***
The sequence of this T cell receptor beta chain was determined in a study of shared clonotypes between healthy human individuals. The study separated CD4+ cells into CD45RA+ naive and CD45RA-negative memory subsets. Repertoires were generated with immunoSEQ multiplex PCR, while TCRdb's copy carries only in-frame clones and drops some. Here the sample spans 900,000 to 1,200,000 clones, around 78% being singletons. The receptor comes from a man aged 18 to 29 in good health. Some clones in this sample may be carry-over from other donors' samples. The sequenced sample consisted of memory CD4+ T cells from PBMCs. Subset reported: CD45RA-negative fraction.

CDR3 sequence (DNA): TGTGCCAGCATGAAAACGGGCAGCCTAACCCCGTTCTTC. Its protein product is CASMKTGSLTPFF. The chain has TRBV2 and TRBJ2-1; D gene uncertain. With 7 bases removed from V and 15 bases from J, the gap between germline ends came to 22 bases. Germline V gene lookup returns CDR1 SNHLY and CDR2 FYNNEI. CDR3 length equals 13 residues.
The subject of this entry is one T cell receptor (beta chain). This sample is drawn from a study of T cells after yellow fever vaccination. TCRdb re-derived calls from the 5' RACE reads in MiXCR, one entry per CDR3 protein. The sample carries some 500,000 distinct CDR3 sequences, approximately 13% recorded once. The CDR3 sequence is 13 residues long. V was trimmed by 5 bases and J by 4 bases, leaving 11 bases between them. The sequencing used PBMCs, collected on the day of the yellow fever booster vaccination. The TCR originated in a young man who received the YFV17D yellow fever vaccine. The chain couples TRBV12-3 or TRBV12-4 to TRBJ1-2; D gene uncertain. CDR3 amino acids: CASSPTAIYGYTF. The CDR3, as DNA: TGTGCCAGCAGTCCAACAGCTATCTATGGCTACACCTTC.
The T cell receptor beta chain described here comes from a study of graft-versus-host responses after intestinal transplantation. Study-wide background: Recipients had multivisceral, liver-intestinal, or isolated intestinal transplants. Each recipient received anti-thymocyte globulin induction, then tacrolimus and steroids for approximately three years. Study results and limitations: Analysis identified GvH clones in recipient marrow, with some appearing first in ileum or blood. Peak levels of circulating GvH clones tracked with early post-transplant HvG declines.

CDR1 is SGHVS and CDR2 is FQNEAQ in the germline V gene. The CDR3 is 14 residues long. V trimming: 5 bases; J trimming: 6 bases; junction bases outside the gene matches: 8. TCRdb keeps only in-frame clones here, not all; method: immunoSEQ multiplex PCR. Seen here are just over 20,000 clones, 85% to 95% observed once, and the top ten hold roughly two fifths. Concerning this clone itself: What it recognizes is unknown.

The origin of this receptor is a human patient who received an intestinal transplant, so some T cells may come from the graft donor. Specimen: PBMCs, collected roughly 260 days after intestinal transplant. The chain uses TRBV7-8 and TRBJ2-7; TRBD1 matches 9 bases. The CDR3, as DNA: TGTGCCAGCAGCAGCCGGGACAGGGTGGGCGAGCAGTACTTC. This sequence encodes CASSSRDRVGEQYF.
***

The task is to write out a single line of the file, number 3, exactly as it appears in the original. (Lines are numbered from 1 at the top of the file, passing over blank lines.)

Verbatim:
The subject of this entry is one T cell receptor (beta chain). This sample is drawn from a study of T cells after yellow fever vaccination. TCRdb re-derived calls from the 5' RACE reads in MiXCR, one entry per CDR3 protein. The sample carries some 500,000 distinct CDR3 sequences, approximately 13% recorded once. The CDR3 sequence is 13 residues long. V was trimmed by 5 bases and J by 4 bases, leaving 11 bases between them. The sequencing used PBMCs, collected on the day of the yellow fever booster vaccination. The TCR originated in a young man who received the YFV17D yellow fever vaccine. The chain couples TRBV12-3 or TRBV12-4 to TRBJ1-2; D gene uncertain. CDR3 amino acids: CASSPTAIYGYTF. The CDR3, as DNA: TGTGCCAGCAGTCCAACAGCTATCTATGGCTACACCTTC.